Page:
The sales side is still feeling a bit alien to me. Odd as I have 35 years retail and more recently 10 years at the same camera shop, but it is amazing how quickly you can loose your knowledge edge when dealing with a vast and ever changing flow of gear. The area most surprising is in lenses, especially for ranges I have little interest in (SLR’s), as I love lenses and have been in the past a walking data bank on the subject. It will come, but I will have to apply my self.
The more exciting news (for me) is in the training/teaching/event management side.
Over the last three or four months I have been rolling out an ever changing range of camera and photo technique courses (some of the support materiel is in the tutorial page). My learning curve has been steep, but affirming. The things I have learned about teaching after a 3 year break, have helped me as much as my students. It is amazing how core concepts can slip into habit, sometimes bad habits, until you have to face them directly, explaining them to someone else in a clear and logical manor.
My intention in our basic course and when doing a 1:1 session with someone is to talk about the “triangle” of exposure, ISO and Shutter speed. Their relation and relevance and their creative or trouble shooting options. What I have found or been reminded of though is when someone is new to serious SLR or mirrorless photography, the controls of the average camera are ridiculously over thought.
Here are a few things that I have (re) learned lately;
1. Control of focus is fundamental to controlling depth of field and depth of field is fundamental to creative control of photgraphic images. Auto focus cameras, SLR’s especially are good at getting focus somewhere in the frame, but generally poor at placing it where you actually want it.
One of the reasons I really like mirrorless cameras (or high functioning live view on SLR’s) is, they can detect faces/eyes automatically and accurately and offer touch focus. This fixes a lot of the common problems associated with focus accuracy for amateur photographers as friends and family are often their subjects.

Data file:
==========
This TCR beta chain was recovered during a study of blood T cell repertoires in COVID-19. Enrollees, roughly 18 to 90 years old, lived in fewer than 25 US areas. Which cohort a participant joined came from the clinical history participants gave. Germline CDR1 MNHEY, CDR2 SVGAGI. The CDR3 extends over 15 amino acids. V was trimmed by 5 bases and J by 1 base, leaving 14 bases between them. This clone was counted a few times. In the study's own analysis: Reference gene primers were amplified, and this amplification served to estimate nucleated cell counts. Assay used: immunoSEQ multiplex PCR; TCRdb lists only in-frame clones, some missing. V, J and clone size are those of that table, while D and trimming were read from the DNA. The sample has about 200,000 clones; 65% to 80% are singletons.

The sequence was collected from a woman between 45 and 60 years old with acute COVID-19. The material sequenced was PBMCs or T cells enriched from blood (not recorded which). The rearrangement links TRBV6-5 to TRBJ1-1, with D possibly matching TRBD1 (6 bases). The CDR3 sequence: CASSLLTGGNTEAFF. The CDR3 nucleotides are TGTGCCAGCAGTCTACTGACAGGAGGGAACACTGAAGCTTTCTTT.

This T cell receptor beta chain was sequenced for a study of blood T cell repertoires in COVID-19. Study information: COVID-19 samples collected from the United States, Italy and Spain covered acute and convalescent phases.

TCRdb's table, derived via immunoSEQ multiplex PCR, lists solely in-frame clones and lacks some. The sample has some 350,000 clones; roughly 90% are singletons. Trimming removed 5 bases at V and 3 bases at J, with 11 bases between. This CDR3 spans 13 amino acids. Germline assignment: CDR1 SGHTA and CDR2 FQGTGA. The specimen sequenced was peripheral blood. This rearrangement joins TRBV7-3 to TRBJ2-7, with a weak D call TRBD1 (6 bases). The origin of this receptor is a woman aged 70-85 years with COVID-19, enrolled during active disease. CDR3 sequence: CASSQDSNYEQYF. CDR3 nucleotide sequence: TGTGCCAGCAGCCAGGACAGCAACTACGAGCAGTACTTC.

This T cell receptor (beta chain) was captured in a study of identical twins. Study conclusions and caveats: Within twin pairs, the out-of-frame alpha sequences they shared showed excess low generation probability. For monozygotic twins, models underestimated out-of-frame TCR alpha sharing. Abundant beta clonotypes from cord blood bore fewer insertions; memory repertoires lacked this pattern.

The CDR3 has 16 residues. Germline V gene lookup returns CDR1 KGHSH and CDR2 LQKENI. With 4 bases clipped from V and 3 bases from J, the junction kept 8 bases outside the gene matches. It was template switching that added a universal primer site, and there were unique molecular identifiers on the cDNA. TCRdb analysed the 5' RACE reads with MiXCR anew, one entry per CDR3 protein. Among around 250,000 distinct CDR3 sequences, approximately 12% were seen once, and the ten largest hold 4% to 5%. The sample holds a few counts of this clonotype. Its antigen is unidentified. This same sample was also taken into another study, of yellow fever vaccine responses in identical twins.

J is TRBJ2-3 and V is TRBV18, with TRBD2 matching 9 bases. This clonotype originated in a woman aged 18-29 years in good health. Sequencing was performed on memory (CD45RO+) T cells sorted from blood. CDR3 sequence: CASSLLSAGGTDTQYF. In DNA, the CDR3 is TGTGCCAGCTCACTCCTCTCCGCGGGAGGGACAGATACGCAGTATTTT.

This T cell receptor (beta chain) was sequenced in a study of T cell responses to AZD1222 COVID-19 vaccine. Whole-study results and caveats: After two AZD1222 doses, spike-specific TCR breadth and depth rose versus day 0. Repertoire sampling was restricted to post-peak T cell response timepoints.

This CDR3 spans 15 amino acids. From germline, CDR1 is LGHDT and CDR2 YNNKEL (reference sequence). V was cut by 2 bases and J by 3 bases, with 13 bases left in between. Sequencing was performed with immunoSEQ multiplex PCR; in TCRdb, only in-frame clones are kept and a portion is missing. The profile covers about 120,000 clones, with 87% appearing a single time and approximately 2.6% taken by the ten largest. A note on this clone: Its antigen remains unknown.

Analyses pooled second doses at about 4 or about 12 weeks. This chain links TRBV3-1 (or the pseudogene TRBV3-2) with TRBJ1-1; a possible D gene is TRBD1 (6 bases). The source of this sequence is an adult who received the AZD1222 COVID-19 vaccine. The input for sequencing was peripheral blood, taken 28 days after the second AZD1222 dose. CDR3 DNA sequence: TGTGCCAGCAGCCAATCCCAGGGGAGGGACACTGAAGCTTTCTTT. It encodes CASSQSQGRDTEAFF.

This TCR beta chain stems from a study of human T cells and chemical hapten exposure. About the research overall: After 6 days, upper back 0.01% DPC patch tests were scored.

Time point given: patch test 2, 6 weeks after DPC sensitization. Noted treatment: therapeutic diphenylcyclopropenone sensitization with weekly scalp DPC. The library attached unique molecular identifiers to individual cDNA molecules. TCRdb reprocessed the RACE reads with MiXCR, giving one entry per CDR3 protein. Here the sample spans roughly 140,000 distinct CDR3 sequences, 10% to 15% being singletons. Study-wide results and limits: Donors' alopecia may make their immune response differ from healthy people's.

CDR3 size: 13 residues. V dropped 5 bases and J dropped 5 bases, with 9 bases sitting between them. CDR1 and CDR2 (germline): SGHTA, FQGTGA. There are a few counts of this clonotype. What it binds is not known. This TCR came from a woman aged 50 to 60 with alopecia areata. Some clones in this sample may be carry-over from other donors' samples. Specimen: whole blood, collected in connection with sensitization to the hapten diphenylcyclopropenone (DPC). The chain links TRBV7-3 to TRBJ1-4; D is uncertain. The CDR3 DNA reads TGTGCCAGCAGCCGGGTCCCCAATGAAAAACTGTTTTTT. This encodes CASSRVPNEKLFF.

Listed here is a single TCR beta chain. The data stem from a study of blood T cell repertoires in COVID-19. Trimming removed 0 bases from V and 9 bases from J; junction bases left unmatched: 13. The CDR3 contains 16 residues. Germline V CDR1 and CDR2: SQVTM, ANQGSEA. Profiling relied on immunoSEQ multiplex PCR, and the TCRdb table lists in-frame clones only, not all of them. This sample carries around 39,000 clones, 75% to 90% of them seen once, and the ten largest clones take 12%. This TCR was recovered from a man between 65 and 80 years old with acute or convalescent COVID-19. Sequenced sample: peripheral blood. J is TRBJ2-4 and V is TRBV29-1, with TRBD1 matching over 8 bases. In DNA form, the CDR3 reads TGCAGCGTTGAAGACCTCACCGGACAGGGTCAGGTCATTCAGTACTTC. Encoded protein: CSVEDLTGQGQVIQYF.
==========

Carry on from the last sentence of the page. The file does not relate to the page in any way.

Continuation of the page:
The user is bamboozled by a huge range of options and odd terminology, both in the coverage and continuity of focus. Autofocus in a camera cannot mind-read, it just a tool to be controlled (although Canon’s eye control focus of the 90’s came close and Olympus’s thumb touch control on cameras like the Pen F also has potential), making humble manual focus and depth control still the best form for creative space* photographers.
One of the most common issues we come across in the shop when new photographers upgrade is in controlling focus. They go from a simple, centre biased 7-9 point focus system and a slow aperture lens in a camera like a 700D Canon, that generally did what they had learned to expect, to a 50+ point system in a 5D3 flickering, seemingly randomly across the screen, but often not where they want/need with their new shallow depth of field f2.8 zoom.
The first thing I have learned to do for the bulk of subjects is get the user to set “centre spot, single point, single shot focus” so they can actually control what they are shooting at.
The opposite (wide area, continuous tracking) is used only when we are talking about action shooting, where specific point accuracy is less important than general accuracy.
2. Exposure Compensation is one of the single most useful controls on any camera. No camera will get metering right all of the time and no camera will ever understand your creative needs or preferences.
Another reason I prefer mirrorless cameras or SLR’s in live view is the “what you see is what you get” exposure preview. Being able to get a pre shot preview of an image gives everyone the same level of exposure control that a national Geographic field photographer has learned over 20+ years of experience and opens up a lot of creative options. Believe me when I say, it takes years of experience, experimentation and close observation to be able to accurately guesstimate the exposure compensation an image needs through an SLR view finder!